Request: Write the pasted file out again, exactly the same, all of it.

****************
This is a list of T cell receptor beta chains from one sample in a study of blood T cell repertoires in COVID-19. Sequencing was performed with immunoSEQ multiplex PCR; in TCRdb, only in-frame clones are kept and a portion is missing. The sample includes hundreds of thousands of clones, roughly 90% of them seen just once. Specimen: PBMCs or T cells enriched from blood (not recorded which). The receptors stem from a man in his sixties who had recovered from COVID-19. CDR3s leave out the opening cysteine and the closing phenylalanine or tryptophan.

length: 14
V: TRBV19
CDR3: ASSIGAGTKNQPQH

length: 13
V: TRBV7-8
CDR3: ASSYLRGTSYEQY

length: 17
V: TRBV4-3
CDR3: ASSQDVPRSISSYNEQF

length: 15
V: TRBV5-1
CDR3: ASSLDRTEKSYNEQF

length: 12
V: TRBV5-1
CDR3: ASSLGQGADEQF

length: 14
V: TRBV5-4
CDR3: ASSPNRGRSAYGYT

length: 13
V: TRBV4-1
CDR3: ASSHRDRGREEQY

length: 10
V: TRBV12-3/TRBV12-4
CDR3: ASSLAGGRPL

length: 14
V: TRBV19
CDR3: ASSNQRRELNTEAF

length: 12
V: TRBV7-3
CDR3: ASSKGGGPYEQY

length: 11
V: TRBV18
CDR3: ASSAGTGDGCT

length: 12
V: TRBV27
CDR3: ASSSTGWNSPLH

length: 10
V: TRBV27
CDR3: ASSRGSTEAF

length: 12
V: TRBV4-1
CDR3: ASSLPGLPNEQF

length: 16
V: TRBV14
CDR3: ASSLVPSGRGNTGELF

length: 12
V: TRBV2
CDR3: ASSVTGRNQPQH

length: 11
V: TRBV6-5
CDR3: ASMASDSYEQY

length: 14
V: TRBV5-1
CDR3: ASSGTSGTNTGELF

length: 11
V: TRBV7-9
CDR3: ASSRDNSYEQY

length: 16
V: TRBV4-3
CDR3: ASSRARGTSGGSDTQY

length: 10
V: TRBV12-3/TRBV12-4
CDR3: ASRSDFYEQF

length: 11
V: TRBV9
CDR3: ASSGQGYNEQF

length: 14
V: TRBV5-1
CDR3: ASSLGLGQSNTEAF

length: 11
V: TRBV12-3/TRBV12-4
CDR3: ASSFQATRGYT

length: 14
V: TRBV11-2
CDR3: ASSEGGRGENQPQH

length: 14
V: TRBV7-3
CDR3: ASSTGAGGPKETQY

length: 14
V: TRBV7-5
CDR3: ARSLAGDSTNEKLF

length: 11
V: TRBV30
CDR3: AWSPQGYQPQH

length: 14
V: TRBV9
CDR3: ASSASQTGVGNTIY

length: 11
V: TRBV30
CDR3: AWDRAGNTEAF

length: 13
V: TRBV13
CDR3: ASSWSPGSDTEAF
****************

This is a list of T cell receptor beta chains from one sample in a study of blood T cell repertoires in COVID-19. Sequencing was performed with immunoSEQ multiplex PCR; in TCRdb, only in-frame clones are kept and a portion is missing. The sample includes hundreds of thousands of clones, roughly 90% of them seen just once. Specimen: PBMCs or T cells enriched from blood (not recorded which). The receptors stem from a man in his sixties who had recovered from COVID-19. CDR3s leave out the opening cysteine and the closing phenylalanine or tryptophan.

length: 14
V: TRBV19
CDR3: ASSIGAGTKNQPQH

length: 13
V: TRBV7-8
CDR3: ASSYLRGTSYEQY

length: 17
V: TRBV4-3
CDR3: ASSQDVPRSISSYNEQF

length: 15
V: TRBV5-1
CDR3: ASSLDRTEKSYNEQF

length: 12
V: TRBV5-1
CDR3: ASSLGQGADEQF

length: 14
V: TRBV5-4
CDR3: ASSPNRGRSAYGYT

length: 13
V: TRBV4-1
CDR3: ASSHRDRGREEQY

length: 10
V: TRBV12-3/TRBV12-4
CDR3: ASSLAGGRPL

length: 14
V: TRBV19
CDR3: ASSNQRRELNTEAF

length: 12
V: TRBV7-3
CDR3: ASSKGGGPYEQY

length: 11
V: TRBV18
CDR3: ASSAGTGDGCT

length: 12
V: TRBV27
CDR3: ASSSTGWNSPLH

length: 10
V: TRBV27
CDR3: ASSRGSTEAF

length: 12
V: TRBV4-1
CDR3: ASSLPGLPNEQF

length: 16
V: TRBV14
CDR3: ASSLVPSGRGNTGELF

length: 12
V: TRBV2
CDR3: ASSVTGRNQPQH

length: 11
V: TRBV6-5
CDR3: ASMASDSYEQY

length: 14
V: TRBV5-1
CDR3: ASSGTSGTNTGELF

length: 11
V: TRBV7-9
CDR3: ASSRDNSYEQY

length: 16
V: TRBV4-3
CDR3: ASSRARGTSGGSDTQY

length: 10
V: TRBV12-3/TRBV12-4
CDR3: ASRSDFYEQF

length: 11
V: TRBV9
CDR3: ASSGQGYNEQF

length: 14
V: TRBV5-1
CDR3: ASSLGLGQSNTEAF

length: 11
V: TRBV12-3/TRBV12-4
CDR3: ASSFQATRGYT

length: 14
V: TRBV11-2
CDR3: ASSEGGRGENQPQH

length: 14
V: TRBV7-3
CDR3: ASSTGAGGPKETQY

length: 14
V: TRBV7-5
CDR3: ARSLAGDSTNEKLF

length: 11
V: TRBV30
CDR3: AWSPQGYQPQH

length: 14
V: TRBV9
CDR3: ASSASQTGVGNTIY

length: 11
V: TRBV30
CDR3: AWDRAGNTEAF

length: 13
V: TRBV13
CDR3: ASSWSPGSDTEAF